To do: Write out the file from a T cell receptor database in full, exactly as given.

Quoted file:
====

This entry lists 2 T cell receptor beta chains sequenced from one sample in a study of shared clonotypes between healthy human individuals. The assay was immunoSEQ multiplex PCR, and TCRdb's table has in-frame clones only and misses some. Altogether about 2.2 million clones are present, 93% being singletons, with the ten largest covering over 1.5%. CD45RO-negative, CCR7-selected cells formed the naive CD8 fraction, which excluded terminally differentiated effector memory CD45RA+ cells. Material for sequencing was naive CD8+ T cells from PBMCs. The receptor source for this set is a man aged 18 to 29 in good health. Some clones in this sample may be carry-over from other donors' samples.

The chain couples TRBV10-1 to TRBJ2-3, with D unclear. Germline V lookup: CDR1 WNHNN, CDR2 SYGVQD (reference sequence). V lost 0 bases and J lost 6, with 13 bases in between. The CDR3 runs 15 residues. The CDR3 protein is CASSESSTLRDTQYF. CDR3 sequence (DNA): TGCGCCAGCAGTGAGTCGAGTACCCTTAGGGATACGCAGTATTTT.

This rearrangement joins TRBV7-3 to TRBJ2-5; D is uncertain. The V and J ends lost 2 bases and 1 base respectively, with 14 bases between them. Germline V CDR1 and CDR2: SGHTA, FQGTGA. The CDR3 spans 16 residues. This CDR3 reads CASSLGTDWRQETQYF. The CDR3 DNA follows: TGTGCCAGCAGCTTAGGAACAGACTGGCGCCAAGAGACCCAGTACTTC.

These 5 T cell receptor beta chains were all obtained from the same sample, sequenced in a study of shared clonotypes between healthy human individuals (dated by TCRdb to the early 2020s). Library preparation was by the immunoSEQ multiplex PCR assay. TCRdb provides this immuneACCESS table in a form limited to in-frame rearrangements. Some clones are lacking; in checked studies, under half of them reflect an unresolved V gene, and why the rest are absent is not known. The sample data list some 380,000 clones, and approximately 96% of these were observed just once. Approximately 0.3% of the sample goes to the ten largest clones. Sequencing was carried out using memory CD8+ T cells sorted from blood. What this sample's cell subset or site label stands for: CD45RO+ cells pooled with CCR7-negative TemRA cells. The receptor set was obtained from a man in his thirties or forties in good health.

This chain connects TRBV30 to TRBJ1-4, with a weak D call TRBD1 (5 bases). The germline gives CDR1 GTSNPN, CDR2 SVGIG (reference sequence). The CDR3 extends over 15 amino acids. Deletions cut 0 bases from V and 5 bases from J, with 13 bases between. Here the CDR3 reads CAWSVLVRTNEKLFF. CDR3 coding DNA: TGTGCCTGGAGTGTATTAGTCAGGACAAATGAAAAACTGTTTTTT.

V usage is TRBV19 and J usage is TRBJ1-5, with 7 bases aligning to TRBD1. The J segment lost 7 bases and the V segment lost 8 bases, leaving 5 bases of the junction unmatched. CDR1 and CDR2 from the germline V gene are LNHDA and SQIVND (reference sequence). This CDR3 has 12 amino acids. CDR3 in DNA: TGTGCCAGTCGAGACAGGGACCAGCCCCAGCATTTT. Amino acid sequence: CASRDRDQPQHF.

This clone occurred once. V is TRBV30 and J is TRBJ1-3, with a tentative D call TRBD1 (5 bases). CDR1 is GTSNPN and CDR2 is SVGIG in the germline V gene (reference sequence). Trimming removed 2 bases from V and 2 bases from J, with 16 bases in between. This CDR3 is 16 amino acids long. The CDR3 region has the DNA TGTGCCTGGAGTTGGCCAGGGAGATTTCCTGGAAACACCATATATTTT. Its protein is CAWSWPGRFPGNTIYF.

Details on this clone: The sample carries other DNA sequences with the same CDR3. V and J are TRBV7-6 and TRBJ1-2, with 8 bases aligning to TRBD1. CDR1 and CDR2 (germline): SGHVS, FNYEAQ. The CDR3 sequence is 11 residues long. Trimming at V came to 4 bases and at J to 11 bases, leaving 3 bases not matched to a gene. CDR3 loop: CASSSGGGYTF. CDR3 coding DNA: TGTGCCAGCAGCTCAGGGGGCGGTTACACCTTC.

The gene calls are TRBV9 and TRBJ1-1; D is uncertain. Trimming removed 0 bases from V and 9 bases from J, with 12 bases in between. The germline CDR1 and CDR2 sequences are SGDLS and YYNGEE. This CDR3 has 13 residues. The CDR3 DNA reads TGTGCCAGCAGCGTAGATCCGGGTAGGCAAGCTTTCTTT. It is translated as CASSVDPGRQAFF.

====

This entry lists 2 T cell receptor beta chains sequenced from one sample in a study of shared clonotypes between healthy human individuals. The assay was immunoSEQ multiplex PCR, and TCRdb's table has in-frame clones only and misses some. Altogether about 2.2 million clones are present, 93% being singletons, with the ten largest covering over 1.5%. CD45RO-negative, CCR7-selected cells formed the naive CD8 fraction, which excluded terminally differentiated effector memory CD45RA+ cells. Material for sequencing was naive CD8+ T cells from PBMCs. The receptor source for this set is a man aged 18 to 29 in good health. Some clones in this sample may be carry-over from other donors' samples.

The chain couples TRBV10-1 to TRBJ2-3, with D unclear. Germline V lookup: CDR1 WNHNN, CDR2 SYGVQD (reference sequence). V lost 0 bases and J lost 6, with 13 bases in between. The CDR3 runs 15 residues. The CDR3 protein is CASSESSTLRDTQYF. CDR3 sequence (DNA): TGCGCCAGCAGTGAGTCGAGTACCCTTAGGGATACGCAGTATTTT.

This rearrangement joins TRBV7-3 to TRBJ2-5; D is uncertain. The V and J ends lost 2 bases and 1 base respectively, with 14 bases between them. Germline V CDR1 and CDR2: SGHTA, FQGTGA. The CDR3 spans 16 residues. This CDR3 reads CASSLGTDWRQETQYF. The CDR3 DNA follows: TGTGCCAGCAGCTTAGGAACAGACTGGCGCCAAGAGACCCAGTACTTC.

These 5 T cell receptor beta chains were all obtained from the same sample, sequenced in a study of shared clonotypes between healthy human individuals (dated by TCRdb to the early 2020s). Library preparation was by the immunoSEQ multiplex PCR assay. TCRdb provides this immuneACCESS table in a form limited to in-frame rearrangements. Some clones are lacking; in checked studies, under half of them reflect an unresolved V gene, and why the rest are absent is not known. The sample data list some 380,000 clones, and approximately 96% of these were observed just once. Approximately 0.3% of the sample goes to the ten largest clones. Sequencing was carried out using memory CD8+ T cells sorted from blood. What this sample's cell subset or site label stands for: CD45RO+ cells pooled with CCR7-negative TemRA cells. The receptor set was obtained from a man in his thirties or forties in good health.

This chain connects TRBV30 to TRBJ1-4, with a weak D call TRBD1 (5 bases). The germline gives CDR1 GTSNPN, CDR2 SVGIG (reference sequence). The CDR3 extends over 15 amino acids. Deletions cut 0 bases from V and 5 bases from J, with 13 bases between. Here the CDR3 reads CAWSVLVRTNEKLFF. CDR3 coding DNA: TGTGCCTGGAGTGTATTAGTCAGGACAAATGAAAAACTGTTTTTT.

V usage is TRBV19 and J usage is TRBJ1-5, with 7 bases aligning to TRBD1. The J segment lost 7 bases and the V segment lost 8 bases, leaving 5 bases of the junction unmatched. CDR1 and CDR2 from the germline V gene are LNHDA and SQIVND (reference sequence). This CDR3 has 12 amino acids. CDR3 in DNA: TGTGCCAGTCGAGACAGGGACCAGCCCCAGCATTTT. Amino acid sequence: CASRDRDQPQHF.

This clone occurred once. V is TRBV30 and J is TRBJ1-3, with a tentative D call TRBD1 (5 bases). CDR1 is GTSNPN and CDR2 is SVGIG in the germline V gene (reference sequence). Trimming removed 2 bases from V and 2 bases from J, with 16 bases in between. This CDR3 is 16 amino acids long. The CDR3 region has the DNA TGTGCCTGGAGTTGGCCAGGGAGATTTCCTGGAAACACCATATATTTT. Its protein is CAWSWPGRFPGNTIYF.

Details on this clone: The sample carries other DNA sequences with the same CDR3. V and J are TRBV7-6 and TRBJ1-2, with 8 bases aligning to TRBD1. CDR1 and CDR2 (germline): SGHVS, FNYEAQ. The CDR3 sequence is 11 residues long. Trimming at V came to 4 bases and at J to 11 bases, leaving 3 bases not matched to a gene. CDR3 loop: CASSSGGGYTF. CDR3 coding DNA: TGTGCCAGCAGCTCAGGGGGCGGTTACACCTTC.

The gene calls are TRBV9 and TRBJ1-1; D is uncertain. Trimming removed 0 bases from V and 9 bases from J, with 12 bases in between. The germline CDR1 and CDR2 sequences are SGDLS and YYNGEE. This CDR3 has 13 residues. The CDR3 DNA reads TGTGCCAGCAGCGTAGATCCGGGTAGGCAAGCTTTCTTT. It is translated as CASSVDPGRQAFF.